# Rubik's Tesseract

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28 minutes ago, Camacha said:

I have always felt these 4D representations are a hoax.

If you could view the object in 3D (holograms or stereoscopes), it would model the image projected onto a 4D organism's solid retina. Bringing it to your planar retina is now as simple as projecting a 3D shape to a 2D one. Thus, you're looking at a 2D projection of a 3D projection of a 4D object. It's analogous to looking at a cube through a slit. You're not wrong in saying that it's not accurate, but until we develop some kind of 3D receptor, it's the best we have.

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1 minute ago, 0111narwhalz said:

If you could view the object in 3D (holograms or stereoscopes), it would model the image projected onto a 4D organism's solid retina. Bringing it to your planar retina is now as simple as projecting a 3D shape to a 2D one. Thus, you're looking at a 2D projection of a 3D projection of a 4D object. It's analogous to looking at a cube through a slit. You're not wrong in saying that it's not accurate, but until we develop some kind of 3D receptor, it's the best we have.

A tesseract is a fictional construct, so any representation is both accurate and inaccurate.

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Only as fictional as a plane or cube.

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4 minutes ago, 0111narwhalz said:

Only as fictional as a plane or cube.

You could argue about a plane, but certainly not a cube. It starts going awry from the start with the assumption there is a fourth dimension (other than time) and that we can decently model it. Then we go on, like you said, to project this 4D assumption in a 3D world into a 2D screen or eye. There is so many ifs and buts in there that it is bound to be nonsense. Or fictional, if you so please.

Edit: I am disregarding the discussion that our perception of reality and the universe is just that.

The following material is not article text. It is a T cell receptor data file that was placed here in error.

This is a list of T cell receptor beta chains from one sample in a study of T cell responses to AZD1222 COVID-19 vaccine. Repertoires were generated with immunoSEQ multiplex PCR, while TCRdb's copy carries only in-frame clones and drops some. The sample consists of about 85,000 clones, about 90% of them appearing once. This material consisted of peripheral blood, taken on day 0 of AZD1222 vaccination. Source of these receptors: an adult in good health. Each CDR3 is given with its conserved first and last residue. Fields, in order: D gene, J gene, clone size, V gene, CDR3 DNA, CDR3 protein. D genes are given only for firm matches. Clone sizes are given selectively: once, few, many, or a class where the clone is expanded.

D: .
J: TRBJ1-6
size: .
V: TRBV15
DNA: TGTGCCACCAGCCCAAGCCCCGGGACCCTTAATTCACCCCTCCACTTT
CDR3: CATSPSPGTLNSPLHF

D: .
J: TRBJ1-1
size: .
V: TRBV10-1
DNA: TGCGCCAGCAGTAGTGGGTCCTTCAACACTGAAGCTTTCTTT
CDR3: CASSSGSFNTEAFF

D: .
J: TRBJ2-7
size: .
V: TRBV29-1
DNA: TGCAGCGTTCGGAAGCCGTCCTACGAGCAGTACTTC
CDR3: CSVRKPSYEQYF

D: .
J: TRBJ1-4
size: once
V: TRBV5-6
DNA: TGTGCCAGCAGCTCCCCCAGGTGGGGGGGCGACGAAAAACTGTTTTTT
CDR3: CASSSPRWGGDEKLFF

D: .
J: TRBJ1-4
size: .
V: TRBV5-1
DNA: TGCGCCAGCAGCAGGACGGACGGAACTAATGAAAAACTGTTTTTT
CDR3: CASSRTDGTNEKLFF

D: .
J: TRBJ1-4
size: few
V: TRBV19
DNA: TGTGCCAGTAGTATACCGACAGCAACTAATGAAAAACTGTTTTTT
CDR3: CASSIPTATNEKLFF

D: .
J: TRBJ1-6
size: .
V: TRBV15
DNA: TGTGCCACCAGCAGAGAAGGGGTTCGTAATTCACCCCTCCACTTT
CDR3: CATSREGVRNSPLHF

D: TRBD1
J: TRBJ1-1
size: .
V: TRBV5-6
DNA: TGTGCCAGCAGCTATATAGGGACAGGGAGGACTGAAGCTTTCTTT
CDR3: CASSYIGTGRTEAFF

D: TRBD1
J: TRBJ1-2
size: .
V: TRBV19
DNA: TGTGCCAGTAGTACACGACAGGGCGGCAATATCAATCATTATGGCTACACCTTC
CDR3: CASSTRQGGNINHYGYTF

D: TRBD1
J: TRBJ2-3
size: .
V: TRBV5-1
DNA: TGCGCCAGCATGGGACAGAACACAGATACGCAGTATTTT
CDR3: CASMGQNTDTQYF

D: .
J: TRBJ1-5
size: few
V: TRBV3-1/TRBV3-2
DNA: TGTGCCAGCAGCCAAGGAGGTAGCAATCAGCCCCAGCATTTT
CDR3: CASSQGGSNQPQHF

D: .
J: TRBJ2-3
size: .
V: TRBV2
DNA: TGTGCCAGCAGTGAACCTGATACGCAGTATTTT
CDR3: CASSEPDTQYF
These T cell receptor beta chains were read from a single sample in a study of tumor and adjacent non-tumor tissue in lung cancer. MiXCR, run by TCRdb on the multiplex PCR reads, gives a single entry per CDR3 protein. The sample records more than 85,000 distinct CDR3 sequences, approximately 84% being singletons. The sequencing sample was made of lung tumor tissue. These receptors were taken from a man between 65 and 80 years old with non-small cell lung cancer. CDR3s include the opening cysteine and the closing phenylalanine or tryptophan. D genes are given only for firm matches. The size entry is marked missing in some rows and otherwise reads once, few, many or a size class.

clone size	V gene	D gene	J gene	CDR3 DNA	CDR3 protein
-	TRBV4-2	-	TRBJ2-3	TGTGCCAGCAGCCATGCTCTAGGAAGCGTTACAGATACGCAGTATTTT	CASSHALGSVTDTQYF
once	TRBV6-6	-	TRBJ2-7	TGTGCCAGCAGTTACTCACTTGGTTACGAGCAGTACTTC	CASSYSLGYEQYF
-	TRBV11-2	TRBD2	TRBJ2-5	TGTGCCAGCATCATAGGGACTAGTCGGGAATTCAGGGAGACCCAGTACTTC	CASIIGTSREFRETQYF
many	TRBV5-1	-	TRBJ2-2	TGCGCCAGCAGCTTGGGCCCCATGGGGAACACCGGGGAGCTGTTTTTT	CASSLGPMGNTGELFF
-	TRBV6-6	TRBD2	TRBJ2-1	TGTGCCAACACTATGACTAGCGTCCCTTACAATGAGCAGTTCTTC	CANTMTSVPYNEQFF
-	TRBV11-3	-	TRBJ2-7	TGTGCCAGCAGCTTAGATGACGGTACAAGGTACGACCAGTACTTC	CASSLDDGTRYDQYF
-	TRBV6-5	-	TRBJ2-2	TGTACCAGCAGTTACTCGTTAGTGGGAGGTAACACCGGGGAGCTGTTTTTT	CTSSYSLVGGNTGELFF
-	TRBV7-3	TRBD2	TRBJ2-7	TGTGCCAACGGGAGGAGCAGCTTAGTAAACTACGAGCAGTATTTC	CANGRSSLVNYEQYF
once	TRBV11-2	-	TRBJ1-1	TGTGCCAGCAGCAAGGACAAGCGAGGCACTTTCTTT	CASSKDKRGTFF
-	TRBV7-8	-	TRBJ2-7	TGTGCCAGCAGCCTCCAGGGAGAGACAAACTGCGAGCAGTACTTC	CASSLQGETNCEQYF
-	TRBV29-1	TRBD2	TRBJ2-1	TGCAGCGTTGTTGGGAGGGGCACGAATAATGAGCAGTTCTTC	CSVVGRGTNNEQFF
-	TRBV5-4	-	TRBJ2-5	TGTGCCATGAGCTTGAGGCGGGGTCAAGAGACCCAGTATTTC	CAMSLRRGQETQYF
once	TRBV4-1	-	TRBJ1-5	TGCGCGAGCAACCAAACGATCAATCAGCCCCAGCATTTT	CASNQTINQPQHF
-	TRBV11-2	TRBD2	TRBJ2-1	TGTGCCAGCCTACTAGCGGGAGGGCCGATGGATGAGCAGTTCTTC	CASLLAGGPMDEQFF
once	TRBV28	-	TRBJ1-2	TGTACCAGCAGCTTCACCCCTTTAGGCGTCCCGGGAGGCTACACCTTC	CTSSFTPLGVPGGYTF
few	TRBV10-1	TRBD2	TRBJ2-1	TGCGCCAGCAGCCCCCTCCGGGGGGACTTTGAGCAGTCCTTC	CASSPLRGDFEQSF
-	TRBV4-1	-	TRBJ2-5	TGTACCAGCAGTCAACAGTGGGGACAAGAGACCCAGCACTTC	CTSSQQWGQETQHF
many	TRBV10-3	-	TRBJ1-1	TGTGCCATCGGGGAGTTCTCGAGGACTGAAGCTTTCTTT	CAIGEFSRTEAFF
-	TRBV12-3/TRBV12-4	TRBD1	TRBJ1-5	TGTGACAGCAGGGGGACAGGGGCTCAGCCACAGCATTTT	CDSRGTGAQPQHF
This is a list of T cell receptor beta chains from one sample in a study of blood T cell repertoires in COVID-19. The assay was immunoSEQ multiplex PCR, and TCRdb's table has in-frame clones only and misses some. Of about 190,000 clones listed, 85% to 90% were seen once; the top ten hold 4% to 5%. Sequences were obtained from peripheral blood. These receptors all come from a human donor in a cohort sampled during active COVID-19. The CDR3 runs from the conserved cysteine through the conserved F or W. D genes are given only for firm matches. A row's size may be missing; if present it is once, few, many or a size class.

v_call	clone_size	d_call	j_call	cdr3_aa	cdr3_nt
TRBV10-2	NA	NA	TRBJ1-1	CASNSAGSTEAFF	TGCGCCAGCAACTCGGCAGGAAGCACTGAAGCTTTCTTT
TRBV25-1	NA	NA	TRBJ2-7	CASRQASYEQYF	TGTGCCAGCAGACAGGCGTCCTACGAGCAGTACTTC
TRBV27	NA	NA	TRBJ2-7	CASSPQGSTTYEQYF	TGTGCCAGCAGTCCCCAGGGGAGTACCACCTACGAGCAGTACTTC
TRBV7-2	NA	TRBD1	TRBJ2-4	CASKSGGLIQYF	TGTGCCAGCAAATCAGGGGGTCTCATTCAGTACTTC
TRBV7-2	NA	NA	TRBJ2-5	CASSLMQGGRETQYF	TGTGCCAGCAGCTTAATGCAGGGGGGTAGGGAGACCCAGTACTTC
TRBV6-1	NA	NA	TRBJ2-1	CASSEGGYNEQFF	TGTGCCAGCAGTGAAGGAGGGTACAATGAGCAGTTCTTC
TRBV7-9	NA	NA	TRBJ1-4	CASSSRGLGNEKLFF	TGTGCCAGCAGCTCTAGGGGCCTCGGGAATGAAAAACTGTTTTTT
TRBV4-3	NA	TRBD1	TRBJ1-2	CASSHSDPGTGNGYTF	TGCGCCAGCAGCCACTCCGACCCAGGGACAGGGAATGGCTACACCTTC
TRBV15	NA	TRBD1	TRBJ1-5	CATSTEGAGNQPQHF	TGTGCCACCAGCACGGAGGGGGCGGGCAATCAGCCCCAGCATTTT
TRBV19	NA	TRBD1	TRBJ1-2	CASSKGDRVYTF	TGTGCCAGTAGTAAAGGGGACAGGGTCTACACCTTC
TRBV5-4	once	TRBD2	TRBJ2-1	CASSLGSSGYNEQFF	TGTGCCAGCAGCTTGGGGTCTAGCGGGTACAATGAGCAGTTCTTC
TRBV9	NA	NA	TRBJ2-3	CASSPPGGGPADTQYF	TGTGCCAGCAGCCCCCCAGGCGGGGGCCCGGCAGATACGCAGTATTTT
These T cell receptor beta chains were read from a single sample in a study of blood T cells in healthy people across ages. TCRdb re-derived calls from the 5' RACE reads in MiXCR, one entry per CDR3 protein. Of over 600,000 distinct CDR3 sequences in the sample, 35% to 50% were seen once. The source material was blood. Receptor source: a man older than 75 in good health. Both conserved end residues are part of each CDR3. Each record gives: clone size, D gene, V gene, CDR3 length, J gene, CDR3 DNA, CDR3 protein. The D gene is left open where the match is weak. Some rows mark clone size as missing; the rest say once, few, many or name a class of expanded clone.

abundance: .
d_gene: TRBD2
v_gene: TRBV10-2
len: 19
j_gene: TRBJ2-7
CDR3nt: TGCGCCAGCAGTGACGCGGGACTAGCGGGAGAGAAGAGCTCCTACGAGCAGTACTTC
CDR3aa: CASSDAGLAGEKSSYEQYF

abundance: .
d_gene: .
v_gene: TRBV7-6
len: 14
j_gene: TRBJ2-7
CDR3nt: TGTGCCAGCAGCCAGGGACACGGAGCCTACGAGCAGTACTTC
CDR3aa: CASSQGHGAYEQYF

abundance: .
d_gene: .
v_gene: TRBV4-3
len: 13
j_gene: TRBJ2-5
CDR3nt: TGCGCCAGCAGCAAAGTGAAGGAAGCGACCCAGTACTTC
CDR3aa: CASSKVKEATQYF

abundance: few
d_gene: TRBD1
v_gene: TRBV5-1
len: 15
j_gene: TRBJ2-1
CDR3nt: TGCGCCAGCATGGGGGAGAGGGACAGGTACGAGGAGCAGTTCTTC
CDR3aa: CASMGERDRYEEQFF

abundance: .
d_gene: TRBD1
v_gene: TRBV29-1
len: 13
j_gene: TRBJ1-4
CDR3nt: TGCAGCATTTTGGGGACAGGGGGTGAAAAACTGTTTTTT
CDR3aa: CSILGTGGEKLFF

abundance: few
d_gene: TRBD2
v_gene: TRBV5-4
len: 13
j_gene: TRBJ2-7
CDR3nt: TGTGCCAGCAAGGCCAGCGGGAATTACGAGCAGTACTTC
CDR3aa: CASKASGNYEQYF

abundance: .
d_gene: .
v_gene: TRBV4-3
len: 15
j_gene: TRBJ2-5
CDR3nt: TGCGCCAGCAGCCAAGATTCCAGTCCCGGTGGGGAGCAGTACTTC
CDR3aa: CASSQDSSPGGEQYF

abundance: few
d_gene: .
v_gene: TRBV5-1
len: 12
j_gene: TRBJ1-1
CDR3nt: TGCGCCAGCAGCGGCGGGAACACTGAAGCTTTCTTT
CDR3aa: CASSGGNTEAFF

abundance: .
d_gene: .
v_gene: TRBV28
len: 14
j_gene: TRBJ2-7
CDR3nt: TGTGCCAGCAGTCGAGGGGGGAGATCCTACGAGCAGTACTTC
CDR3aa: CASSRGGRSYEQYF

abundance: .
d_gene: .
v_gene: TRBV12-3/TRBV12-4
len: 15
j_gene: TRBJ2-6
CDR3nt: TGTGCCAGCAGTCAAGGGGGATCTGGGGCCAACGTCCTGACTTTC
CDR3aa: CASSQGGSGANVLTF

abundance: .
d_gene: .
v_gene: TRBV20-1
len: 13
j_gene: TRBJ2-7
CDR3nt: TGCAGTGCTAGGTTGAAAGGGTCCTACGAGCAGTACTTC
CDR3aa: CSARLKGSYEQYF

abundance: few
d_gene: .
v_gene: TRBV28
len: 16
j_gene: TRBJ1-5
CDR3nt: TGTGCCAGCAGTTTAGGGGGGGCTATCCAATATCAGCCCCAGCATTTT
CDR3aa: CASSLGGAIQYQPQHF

Edited by Camacha
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8 minutes ago, Camacha said:

You could argue about a plane, but certainly not a cube. It starts going awry from the start with the assumption there is a fourth dimension (other than time) and that we can decently model it. Then we go on, like you said, to project this 4D assumption in a 3D world into a 2D screen or eye. There is so many ifs and buts in there that it is bound to be nonsense. Or fictional, if you so please.

Edit: I am disregarding the discussion that our perception of reality and the universe is just that.

Even if we can't prove the physical existence of a fourth dimension to actually observe, we can theorize the properties of hypothetical four-dimensional objects just as we can theorize the properties of two and three dimensional objects, and create models of them. It doesn't have to be something you can touch to be interesting to mathematicians, and these warping wireframes are as close to being able to perceive it as we can get at this point. A cube drawn on a computer isn't real either, but it can have all the properties of a real cube, so one should be able to have a tesseract in a simulated space with four axes.

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Just now, cubinator said:

we can theorize the properties of hypothetical four-dimensional objects [...] It doesn't have to be something you can touch to be interesting to mathematicians [...] simulated [...]

My point exactly. It is a construct.

Just now, cubinator said:

A cube drawn on a computer isn't real either, but it can have all the properties of a real cube, so one should be able to have a tesseract

Comparing a tesseract with a real cube is the issue. We know how a real cube behaves. A tesseract is just something we imagined. It makes a fine plaything, but calling it 4D as if that is how the fourth dimension is pushing it.